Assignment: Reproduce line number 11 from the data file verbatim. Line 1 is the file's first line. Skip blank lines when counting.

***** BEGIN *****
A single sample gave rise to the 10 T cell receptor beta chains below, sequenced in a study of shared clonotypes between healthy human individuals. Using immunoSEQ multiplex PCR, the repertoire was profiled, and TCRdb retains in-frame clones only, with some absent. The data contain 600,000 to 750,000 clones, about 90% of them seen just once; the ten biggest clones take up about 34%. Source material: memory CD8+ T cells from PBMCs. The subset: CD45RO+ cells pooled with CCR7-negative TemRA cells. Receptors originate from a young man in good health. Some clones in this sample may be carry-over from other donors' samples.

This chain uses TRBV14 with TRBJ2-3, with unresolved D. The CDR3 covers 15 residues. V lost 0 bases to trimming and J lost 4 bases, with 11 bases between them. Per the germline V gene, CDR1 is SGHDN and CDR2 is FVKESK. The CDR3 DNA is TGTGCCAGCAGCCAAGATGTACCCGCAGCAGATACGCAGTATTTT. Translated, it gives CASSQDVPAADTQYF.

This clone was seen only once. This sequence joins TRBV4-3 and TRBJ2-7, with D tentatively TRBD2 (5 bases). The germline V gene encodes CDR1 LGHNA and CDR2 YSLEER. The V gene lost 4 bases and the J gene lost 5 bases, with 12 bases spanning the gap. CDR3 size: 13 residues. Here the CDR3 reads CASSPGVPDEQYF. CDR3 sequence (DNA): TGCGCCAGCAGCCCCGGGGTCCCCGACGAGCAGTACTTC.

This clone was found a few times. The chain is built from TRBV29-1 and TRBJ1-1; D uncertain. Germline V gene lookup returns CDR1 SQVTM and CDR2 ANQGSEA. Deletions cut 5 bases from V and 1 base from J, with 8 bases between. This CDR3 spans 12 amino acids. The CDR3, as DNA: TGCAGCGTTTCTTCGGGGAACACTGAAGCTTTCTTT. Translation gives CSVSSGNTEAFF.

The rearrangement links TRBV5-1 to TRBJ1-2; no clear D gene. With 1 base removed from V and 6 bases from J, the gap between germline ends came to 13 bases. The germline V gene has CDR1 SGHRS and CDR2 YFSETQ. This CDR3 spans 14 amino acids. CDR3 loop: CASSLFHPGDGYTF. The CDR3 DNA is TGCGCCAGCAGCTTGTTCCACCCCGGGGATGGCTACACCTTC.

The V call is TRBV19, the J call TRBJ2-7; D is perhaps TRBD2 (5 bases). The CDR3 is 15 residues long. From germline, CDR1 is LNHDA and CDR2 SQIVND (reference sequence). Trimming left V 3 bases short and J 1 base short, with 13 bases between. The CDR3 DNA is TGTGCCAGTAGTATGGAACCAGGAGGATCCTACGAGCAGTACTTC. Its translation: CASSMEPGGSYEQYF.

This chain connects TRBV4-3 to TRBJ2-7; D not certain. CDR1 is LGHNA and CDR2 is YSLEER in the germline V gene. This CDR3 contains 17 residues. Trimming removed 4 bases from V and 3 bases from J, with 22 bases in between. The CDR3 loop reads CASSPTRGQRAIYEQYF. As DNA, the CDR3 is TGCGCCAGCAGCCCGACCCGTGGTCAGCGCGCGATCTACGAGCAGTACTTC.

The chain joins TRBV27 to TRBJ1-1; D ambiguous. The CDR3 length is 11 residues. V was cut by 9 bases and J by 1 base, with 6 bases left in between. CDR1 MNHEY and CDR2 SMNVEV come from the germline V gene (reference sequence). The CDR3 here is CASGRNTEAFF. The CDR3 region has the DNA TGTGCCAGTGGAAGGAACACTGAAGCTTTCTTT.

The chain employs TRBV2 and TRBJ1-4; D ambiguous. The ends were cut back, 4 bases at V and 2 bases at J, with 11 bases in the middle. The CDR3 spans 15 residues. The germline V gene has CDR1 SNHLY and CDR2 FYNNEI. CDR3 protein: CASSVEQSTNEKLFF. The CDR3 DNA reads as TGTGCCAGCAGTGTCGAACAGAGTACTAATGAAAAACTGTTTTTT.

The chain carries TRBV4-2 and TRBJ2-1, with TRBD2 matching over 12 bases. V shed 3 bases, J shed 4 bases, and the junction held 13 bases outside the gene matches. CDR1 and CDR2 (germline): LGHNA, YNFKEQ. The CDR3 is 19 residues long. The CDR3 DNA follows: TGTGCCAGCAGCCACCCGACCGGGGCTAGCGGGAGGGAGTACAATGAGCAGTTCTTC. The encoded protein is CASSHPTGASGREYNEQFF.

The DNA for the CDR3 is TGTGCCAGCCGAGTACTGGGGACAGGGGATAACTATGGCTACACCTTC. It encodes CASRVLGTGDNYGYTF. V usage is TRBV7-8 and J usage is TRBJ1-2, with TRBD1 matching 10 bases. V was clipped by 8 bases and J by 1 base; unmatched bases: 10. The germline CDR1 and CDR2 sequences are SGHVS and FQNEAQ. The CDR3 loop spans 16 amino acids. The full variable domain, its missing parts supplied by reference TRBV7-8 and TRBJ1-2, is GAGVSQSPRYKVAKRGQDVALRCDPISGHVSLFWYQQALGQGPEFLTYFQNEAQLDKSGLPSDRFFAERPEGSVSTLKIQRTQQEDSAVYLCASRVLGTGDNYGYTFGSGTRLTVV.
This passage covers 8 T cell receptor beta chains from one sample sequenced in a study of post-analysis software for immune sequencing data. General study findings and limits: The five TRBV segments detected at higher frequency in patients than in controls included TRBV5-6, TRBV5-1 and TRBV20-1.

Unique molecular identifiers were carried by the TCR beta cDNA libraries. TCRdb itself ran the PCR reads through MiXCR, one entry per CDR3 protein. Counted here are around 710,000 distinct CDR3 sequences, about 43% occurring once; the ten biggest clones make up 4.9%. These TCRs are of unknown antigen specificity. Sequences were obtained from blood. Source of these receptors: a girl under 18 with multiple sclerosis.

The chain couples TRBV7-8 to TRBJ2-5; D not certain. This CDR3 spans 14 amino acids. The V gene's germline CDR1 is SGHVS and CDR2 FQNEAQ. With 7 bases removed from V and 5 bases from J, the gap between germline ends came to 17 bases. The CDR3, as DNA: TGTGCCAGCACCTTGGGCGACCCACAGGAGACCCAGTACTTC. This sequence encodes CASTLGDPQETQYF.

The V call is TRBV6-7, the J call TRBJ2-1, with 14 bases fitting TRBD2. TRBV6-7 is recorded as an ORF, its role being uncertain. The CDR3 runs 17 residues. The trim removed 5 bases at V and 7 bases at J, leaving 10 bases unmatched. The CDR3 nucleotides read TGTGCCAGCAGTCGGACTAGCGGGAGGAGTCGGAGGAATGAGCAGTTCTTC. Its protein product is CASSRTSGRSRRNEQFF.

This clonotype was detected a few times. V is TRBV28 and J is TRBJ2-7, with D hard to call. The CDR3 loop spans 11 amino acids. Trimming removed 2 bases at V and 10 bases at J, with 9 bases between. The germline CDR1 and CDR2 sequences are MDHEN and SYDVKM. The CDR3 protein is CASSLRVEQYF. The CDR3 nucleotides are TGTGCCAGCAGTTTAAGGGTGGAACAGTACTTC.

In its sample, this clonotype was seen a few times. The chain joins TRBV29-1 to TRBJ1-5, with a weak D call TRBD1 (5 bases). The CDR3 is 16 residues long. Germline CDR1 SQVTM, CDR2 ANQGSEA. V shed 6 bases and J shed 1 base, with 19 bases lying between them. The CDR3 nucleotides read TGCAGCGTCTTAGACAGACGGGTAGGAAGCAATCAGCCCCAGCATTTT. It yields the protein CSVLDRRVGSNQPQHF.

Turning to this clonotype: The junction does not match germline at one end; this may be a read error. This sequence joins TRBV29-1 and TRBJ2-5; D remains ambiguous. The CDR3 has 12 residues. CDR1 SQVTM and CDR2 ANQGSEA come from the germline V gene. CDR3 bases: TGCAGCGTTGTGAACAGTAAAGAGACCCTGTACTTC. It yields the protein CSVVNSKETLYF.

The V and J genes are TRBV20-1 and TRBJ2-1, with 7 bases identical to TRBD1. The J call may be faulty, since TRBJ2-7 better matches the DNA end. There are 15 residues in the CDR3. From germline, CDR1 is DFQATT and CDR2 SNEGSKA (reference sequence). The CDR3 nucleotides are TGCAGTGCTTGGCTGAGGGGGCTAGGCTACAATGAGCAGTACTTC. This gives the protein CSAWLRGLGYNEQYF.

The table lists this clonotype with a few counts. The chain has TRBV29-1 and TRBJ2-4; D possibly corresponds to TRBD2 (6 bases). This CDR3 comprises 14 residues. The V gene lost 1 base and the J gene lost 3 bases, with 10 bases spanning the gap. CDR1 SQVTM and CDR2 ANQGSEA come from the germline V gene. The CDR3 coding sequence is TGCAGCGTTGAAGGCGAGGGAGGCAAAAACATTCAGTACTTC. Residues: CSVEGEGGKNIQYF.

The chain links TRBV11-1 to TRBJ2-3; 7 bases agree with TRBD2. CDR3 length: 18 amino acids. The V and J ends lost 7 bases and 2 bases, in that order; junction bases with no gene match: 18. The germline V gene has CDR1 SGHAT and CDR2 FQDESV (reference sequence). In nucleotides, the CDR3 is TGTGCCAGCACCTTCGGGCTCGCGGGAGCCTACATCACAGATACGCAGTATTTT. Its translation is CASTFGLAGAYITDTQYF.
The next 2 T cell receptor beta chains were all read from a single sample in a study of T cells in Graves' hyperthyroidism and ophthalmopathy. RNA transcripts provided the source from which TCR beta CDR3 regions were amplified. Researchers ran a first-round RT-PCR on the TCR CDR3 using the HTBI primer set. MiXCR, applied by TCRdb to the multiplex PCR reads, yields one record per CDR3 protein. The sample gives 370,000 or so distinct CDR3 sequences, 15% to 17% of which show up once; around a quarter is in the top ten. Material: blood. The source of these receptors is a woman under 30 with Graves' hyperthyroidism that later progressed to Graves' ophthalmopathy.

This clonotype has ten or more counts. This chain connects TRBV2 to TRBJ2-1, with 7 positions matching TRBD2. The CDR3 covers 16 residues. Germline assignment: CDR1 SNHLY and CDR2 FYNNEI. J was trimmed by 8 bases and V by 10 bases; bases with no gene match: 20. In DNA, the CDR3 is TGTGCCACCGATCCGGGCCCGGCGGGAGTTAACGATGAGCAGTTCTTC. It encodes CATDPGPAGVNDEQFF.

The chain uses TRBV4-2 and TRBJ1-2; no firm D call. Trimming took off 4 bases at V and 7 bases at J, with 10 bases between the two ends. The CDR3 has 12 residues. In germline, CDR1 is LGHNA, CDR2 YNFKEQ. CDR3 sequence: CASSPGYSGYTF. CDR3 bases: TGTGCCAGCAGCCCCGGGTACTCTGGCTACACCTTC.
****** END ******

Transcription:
The DNA for the CDR3 is TGTGCCAGCCGAGTACTGGGGACAGGGGATAACTATGGCTACACCTTC. It encodes CASRVLGTGDNYGYTF. V usage is TRBV7-8 and J usage is TRBJ1-2, with TRBD1 matching 10 bases. V was clipped by 8 bases and J by 1 base; unmatched bases: 10. The germline CDR1 and CDR2 sequences are SGHVS and FQNEAQ. The CDR3 loop spans 16 amino acids. The full variable domain, its missing parts supplied by reference TRBV7-8 and TRBJ1-2, is GAGVSQSPRYKVAKRGQDVALRCDPISGHVSLFWYQQALGQGPEFLTYFQNEAQLDKSGLPSDRFFAERPEGSVSTLKIQRTQQEDSAVYLCASRVLGTGDNYGYTFGSGTRLTVV.